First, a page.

* Full-year EBITDA $801 mln vs forecast $772 mln
* Cash cost of production up 28 percent to $50.7 per tonne
* Follows market move to index-linked pricing
* Sales volumes to Asia at 40 pct of total vs 27 pct in 2010
By Clara Ferreira-Marques
LONDON, March 14 (Reuters) - Ukrainian iron ore miner Ferrexpo posted a 37 percent jump in 2011 core profit, at the higher end of expectations, thanks to robust prices for the key steelmaking ingredient and an increase in Asian sales that offset softer European demand.
The pellet producer has been reducing its dependence on its traditional European markets, where steelmakers have been battered by the debt crisis and falling consumer demand.
It said on Wednesday sales to Asia, mostly China and Japan, rose to 40 percent of its total from 27 percent in 2010, with traditional markets accounting for less than half of the total.
London-listed Ferrexpo, which has one of the mining world's largest iron ore resource bases, has capitalised on its geographic position in Ukraine, which gives it a shorter shipping distance to key destinations like Shanghai and Hong Kong than some of its peers, excluding Australia's miners.
"Demand in China remains strong and robust ... from our point of view demand continues at good levels, we are not seeing any significant changes in the market," Chief Financial Officer Chris Mawe said in an interview.
Ferrexpo's core profit, or earnings before interest, tax, depreciation and amortisation, jumped to $801 million, compared to forecasts of $772 million, according to Thomson Reuters I/B/E/S, thanks to higher than expected achieved prices. Profit before tax rose 39 percent to $691 million.
Along with the rest of the industry, however, the miner reported a jump in costs, with the cash cost of production up 28 percent to $50.7 per tonne, mostly reflecting the increase in oil, fuel-oil and gas prices. The miner said oil-linked increases accounted for $6.10 of the cost rise.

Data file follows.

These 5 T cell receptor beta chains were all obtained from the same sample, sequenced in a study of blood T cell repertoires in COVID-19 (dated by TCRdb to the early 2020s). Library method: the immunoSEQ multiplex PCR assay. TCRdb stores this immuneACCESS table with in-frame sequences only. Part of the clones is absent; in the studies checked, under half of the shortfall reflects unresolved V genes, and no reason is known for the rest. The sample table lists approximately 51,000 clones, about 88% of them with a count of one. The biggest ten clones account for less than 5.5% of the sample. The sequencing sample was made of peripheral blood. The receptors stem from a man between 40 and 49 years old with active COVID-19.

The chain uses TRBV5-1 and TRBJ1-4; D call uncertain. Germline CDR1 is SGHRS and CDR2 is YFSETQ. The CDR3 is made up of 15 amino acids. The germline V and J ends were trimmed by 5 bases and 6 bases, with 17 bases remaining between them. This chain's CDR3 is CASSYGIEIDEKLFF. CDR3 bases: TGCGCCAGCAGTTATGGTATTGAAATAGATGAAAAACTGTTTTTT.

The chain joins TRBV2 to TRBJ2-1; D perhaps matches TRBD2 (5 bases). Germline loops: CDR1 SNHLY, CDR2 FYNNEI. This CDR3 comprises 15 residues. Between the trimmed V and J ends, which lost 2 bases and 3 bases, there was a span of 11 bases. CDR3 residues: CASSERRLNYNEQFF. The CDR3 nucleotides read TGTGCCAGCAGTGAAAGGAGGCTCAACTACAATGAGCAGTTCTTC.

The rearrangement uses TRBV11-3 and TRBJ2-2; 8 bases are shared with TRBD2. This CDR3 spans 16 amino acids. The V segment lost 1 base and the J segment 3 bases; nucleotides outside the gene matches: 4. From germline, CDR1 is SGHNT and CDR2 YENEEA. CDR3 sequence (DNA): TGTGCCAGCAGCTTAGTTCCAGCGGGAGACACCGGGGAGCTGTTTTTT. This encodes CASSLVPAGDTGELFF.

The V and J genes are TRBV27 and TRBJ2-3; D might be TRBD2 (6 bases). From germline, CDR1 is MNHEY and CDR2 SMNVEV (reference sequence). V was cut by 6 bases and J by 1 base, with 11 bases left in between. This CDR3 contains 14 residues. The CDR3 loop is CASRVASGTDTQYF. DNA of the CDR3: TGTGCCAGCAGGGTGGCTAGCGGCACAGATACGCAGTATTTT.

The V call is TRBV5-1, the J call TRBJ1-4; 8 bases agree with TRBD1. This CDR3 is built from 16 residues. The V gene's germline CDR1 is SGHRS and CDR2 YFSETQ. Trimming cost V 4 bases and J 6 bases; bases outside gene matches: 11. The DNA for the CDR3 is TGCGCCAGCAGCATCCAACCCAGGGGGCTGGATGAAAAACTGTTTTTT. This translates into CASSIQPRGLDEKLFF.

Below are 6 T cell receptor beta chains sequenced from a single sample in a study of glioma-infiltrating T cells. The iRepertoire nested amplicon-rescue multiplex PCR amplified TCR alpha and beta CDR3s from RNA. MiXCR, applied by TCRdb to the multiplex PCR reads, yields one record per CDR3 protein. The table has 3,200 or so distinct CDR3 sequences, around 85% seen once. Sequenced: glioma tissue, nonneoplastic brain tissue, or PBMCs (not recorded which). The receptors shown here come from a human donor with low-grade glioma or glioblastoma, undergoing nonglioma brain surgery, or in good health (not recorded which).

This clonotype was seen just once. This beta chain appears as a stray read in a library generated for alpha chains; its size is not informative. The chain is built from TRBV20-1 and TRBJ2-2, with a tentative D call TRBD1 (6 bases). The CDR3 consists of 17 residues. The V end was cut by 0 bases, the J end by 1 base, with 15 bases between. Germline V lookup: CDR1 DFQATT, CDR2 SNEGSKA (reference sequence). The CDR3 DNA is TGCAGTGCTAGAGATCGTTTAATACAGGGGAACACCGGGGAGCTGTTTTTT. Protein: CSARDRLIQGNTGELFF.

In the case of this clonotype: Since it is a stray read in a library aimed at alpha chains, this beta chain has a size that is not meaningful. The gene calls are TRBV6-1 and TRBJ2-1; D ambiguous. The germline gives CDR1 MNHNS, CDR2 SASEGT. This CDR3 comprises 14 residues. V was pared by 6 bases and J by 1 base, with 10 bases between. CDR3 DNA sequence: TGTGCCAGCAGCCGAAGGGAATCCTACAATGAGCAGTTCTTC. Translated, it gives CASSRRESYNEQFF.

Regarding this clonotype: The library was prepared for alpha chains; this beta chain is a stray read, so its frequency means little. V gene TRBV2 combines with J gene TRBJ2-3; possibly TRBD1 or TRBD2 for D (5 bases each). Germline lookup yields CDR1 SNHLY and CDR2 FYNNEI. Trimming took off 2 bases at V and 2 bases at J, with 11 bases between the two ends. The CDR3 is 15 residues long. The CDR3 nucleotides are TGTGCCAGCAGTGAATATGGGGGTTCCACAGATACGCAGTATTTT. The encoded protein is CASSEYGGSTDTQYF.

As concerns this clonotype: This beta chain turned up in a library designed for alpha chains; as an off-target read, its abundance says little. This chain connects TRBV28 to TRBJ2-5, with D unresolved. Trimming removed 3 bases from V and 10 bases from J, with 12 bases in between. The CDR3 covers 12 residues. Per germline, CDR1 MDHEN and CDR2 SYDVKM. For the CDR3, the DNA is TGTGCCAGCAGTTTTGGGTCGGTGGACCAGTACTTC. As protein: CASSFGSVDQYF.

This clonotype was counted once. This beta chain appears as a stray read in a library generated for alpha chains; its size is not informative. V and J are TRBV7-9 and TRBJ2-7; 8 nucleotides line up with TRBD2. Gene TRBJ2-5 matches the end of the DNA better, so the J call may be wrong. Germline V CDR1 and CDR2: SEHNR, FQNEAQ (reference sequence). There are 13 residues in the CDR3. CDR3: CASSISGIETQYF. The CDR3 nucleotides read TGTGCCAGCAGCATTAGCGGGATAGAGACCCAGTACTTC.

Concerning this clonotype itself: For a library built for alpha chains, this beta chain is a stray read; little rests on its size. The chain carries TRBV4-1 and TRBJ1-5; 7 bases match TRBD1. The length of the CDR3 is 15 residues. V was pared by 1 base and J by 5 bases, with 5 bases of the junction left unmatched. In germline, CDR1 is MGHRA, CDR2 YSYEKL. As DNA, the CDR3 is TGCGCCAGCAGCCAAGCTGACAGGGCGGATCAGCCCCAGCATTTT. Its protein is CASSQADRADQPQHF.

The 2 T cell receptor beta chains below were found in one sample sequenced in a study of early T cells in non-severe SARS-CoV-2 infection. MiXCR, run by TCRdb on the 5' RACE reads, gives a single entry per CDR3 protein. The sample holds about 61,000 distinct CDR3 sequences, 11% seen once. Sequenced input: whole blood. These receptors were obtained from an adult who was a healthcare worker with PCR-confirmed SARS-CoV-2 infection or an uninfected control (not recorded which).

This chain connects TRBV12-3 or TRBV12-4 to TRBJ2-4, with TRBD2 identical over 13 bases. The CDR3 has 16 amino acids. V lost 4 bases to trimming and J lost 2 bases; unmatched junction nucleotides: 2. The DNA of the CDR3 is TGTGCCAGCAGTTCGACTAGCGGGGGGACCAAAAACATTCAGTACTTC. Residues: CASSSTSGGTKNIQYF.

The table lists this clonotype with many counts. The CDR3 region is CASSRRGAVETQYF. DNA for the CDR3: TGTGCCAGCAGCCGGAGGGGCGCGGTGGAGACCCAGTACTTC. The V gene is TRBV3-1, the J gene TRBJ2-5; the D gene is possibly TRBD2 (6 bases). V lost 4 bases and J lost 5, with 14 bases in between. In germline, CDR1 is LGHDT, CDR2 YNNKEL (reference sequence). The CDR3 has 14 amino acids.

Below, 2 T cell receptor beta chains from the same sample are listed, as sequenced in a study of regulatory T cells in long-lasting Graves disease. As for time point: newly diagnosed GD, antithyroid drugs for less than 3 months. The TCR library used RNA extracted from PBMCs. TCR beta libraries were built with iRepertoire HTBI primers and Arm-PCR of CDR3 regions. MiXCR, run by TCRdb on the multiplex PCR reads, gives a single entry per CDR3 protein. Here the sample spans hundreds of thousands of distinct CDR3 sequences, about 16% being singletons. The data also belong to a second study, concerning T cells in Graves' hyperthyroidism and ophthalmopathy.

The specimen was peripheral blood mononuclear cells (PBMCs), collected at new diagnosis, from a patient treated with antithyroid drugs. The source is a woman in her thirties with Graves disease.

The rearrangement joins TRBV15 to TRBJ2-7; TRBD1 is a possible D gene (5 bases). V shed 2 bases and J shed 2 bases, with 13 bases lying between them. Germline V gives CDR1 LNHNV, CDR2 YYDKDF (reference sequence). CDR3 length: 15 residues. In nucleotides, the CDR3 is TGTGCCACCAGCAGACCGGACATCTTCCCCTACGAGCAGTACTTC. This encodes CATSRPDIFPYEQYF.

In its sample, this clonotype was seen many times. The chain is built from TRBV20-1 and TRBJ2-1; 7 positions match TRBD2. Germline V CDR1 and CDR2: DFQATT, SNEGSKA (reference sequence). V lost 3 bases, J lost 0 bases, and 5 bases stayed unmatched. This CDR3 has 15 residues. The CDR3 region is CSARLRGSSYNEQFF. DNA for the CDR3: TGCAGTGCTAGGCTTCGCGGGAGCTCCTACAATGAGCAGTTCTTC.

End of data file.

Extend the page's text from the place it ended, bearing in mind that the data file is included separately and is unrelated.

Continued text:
Ferrexpo is increasing production to combat rising costs, and said its projects to increase capacity by a third to 12 million tonnes per year from 2013 were on track. Capital expenditure in 2012 is set to be flat on 2011's $378 million, though that could rise if a plan to increase output further to 20 million tonnes is approved during the year.
Ferrexpo, which produces iron ore pellets for the European, Turkish and Asian steel industries, said in January its overall production dipped 2 percent in 2011 as demand softened. Sales volumes, however, ticked 1.6 percent higher.
The group said it expected iron ore prices to remain around current levels and above the historic average. Ferrexpo has followed the industry's shift to index-linked prices, saying the move allowed the industry to avoid customers failing to fulfil contracts when prices fell last year - as they did in 2008.
Six out of 10 core contracts that account for the bulk of its turnover are already on index-linked prices, it said.
The iron ore price dropped at the end of last year to its lowest levels since the summer of 2010, but has since recovered and is trading above $140 a tonne. Iron ore with 62 percent iron content was trading around $144 on Wednesday, according to the Steel Index.
Shares in Ferrexpo, which trade at a premium to West African pure iron ore producers, were up 0.3 precent at 334.2 pence, marginally below a 0.5 percent rise in the sector.